The Ragdoll is so docile and kind that it probably won’t succeed in defending itself in the outside world.
They are meant to live inside the home where they will get all the love and attention from their humans.
There are some minor risks of letting a Ragdoll go outside, such as ending up with tangled fur, and some higher risks – even fatal outcomes – as a result of accidents or the cat getting lost.
Therefore, anyone looking for a cat that can go outside without having to worry should probably look for another, more confident, and agile breed.
5. They Are Expensive
You probably consider a cat’s temperament, behavior, appearance, and care when it comes to deciding which breed will suit you the best.
But, I believe all of you also care greatly about the cat’s price.
This could be seen as a negative side of the Ragdoll breed for some people. Ragdoll is an expensive cat, costing around $800 to $3,500 on average.
This cat’s price depends on factors such as the breeder’s reputation and its bloodline. Of course, this is only the initial price. There are also living expenses, such as cat food, toys, a bed, and so on.
Furthermore, there’s always a possibility that a Ragdoll might get sick, meaning that you should also count on potential veterinary expenses when thinking about welcoming this cat to your home.
Ragdolls are beautiful and eligible cats with friendly temperament, and this is why their price is so high.
6. Obesity Problems
The Ragdoll is a large breed that usually isn’t overly active, meaning that it can easily get overweight.
Obesity is the most common health problem in cats, with almost 60% of domestic cats being overweight, according to the VCA Animal Hospitals.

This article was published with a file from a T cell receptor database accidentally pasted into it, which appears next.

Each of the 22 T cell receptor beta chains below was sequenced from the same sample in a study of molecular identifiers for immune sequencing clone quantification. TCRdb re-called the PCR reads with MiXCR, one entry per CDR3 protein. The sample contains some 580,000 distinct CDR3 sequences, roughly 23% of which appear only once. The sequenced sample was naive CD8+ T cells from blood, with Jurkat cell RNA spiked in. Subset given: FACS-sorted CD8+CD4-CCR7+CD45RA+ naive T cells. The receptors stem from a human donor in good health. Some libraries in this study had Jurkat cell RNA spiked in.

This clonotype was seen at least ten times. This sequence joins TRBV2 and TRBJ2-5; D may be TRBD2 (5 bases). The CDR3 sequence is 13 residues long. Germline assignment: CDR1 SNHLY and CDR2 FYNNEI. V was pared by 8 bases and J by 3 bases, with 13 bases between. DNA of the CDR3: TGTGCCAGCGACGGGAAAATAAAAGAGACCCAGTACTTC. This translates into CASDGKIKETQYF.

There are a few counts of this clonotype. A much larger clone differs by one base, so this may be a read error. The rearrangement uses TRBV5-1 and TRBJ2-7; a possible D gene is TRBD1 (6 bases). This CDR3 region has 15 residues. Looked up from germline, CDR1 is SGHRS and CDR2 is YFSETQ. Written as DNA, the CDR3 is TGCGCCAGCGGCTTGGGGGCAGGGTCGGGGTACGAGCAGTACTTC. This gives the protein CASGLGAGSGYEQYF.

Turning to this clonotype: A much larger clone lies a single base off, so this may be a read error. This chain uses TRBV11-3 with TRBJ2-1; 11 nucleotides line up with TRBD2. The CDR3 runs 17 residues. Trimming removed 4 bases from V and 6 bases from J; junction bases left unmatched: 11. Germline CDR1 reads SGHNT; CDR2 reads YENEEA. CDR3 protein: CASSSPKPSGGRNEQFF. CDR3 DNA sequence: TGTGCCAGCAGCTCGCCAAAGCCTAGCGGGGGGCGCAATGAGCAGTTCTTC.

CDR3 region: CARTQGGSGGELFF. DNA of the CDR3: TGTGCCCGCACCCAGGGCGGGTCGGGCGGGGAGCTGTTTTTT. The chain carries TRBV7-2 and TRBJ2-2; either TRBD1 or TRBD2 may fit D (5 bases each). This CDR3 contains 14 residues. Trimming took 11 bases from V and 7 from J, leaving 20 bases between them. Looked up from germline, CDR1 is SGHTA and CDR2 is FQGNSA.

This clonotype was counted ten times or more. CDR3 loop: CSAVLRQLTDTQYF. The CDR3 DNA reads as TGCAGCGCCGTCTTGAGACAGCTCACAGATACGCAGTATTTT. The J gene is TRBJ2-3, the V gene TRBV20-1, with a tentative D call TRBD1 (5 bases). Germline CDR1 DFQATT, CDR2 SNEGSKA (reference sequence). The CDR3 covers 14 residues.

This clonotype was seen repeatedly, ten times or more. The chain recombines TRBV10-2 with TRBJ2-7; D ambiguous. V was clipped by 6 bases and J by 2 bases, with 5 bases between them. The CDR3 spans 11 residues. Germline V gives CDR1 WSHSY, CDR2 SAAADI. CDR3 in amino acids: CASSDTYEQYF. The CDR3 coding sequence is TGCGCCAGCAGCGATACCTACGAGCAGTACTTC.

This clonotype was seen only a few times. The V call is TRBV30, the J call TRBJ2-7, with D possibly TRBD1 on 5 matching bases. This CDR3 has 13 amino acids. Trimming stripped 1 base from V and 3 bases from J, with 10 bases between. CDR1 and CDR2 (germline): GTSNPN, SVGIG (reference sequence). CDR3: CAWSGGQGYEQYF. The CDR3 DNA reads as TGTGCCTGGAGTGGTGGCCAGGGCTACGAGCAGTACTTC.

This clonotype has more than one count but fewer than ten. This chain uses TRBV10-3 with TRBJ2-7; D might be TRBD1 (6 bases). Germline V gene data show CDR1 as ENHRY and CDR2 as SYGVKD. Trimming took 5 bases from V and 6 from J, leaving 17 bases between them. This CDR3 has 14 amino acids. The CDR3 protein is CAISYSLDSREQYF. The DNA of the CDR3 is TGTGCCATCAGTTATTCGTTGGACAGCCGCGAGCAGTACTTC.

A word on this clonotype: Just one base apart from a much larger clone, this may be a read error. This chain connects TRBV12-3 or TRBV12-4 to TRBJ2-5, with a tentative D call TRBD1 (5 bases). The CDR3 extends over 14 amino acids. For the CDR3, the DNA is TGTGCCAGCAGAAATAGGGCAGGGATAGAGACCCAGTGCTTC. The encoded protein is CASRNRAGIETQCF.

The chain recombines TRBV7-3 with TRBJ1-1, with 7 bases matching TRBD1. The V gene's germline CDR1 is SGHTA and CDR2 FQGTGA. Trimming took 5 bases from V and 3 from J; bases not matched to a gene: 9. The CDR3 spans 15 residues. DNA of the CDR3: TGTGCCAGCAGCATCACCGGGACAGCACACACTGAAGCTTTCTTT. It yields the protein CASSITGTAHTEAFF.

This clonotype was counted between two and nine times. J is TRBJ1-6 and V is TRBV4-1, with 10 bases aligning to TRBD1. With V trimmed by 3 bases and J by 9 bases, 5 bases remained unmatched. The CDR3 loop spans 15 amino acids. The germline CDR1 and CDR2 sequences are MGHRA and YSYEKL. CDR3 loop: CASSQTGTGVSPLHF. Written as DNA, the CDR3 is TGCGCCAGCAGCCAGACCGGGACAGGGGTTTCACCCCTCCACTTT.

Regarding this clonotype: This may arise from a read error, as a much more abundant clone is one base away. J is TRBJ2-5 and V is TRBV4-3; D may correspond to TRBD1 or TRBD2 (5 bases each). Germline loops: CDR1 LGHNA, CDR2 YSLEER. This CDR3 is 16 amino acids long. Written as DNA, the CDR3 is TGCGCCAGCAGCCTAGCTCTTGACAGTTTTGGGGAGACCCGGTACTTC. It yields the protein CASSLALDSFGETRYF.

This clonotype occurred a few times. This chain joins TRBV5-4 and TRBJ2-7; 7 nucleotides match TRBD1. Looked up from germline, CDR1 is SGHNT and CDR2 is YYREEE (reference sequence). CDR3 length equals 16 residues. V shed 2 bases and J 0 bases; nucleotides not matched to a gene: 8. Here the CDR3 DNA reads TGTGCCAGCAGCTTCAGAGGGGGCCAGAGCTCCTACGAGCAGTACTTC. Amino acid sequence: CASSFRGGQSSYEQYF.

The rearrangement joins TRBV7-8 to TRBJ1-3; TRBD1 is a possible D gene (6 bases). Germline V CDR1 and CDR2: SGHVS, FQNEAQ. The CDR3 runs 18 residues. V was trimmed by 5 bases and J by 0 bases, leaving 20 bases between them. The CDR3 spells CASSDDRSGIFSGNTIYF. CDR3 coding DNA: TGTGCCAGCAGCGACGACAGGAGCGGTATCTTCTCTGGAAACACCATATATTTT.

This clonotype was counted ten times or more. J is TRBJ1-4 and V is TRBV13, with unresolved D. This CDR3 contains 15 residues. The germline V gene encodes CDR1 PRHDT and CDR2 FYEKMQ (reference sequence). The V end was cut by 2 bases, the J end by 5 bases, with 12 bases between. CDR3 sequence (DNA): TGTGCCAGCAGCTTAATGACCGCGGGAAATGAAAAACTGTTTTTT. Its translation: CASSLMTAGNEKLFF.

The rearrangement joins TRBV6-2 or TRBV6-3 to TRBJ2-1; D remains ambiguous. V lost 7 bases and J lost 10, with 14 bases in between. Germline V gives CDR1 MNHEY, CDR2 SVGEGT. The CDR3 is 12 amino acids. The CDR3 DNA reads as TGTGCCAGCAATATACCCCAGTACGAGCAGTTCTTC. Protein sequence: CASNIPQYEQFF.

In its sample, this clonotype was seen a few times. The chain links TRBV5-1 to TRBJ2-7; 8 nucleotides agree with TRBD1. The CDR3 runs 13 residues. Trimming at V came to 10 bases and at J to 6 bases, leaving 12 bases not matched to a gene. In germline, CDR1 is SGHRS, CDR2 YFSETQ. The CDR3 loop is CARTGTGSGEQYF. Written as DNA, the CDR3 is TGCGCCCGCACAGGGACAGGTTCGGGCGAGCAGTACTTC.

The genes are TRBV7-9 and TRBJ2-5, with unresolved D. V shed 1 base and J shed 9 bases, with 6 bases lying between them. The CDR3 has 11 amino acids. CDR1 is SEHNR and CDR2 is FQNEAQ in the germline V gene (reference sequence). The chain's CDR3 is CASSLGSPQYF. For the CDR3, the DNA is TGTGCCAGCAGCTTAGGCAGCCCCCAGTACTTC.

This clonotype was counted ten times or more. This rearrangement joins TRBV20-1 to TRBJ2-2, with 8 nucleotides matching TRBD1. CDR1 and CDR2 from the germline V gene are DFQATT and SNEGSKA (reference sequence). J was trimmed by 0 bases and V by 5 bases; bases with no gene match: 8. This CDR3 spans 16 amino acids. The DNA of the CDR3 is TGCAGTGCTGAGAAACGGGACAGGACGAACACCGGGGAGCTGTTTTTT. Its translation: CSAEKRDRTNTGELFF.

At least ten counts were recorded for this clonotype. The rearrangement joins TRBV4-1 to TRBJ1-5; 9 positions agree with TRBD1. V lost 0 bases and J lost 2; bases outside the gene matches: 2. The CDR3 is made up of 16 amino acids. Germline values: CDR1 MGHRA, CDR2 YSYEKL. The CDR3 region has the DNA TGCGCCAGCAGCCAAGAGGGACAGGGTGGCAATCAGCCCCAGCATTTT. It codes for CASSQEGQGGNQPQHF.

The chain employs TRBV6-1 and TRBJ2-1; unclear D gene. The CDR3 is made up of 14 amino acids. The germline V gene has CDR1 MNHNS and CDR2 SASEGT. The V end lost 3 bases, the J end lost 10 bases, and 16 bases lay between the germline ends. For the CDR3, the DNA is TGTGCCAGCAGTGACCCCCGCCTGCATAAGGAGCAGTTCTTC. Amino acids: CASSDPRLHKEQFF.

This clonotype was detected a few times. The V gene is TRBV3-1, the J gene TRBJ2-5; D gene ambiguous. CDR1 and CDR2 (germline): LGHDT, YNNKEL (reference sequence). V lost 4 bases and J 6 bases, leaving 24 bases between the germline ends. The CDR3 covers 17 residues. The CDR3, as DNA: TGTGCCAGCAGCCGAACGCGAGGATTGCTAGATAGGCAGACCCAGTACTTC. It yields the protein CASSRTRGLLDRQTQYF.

Being overweight can significantly reduce a cat’s life expectancy and increase the likelihood of developing diabetes and urinary bladder stones.
In comparison to some other breeds, Ragdoll is at higher risk of getting obese, which might significantly decrease this cat’s quality of life.
7. Health Conditions
As already mentioned in the section about Ragdoll’s price, veterinary expenses are something every potential owner should consider when choosing a pet.
Ragdolls are prone to certain health issues, such as Hypertrophic Cardiomyopathy, Polycystic Kidney Disease, and Feline Aortic Thromboembolism.
These conditions might require expensive treatment, and could also reduce a Ragdoll’s lifespan, and cause clinical signs such as vomiting, lethargy, and breathing problems.
It’s essential to gather all the information about potential health conditions in the breed you plan to welcome into your home.
It looks like nobody is perfect indeed – not even the adorable Ragdoll cat.
There are some bad things about Ragdolls, and it will be up to you to decide whether they’re enough to make you reconsider sharing your life with this cat.
Or, perhaps, they’re nothing in comparison to all the love and fun moments you’ll get if you decide to become a Ragdoll owner.
What do you think? Do these traits of Ragdolls discourage you from owning one? Feel free to share your thoughts with us!
 De Souza Machado D, Oliveira PMB, Machado JC, Ceballos MC, Sant’Anna AC. Identification of separation-related problems in domestic cats: A questionnaire survey. PLoS One. 2020 Apr 15;15(4): DOI, Retrieved July 26, 2023,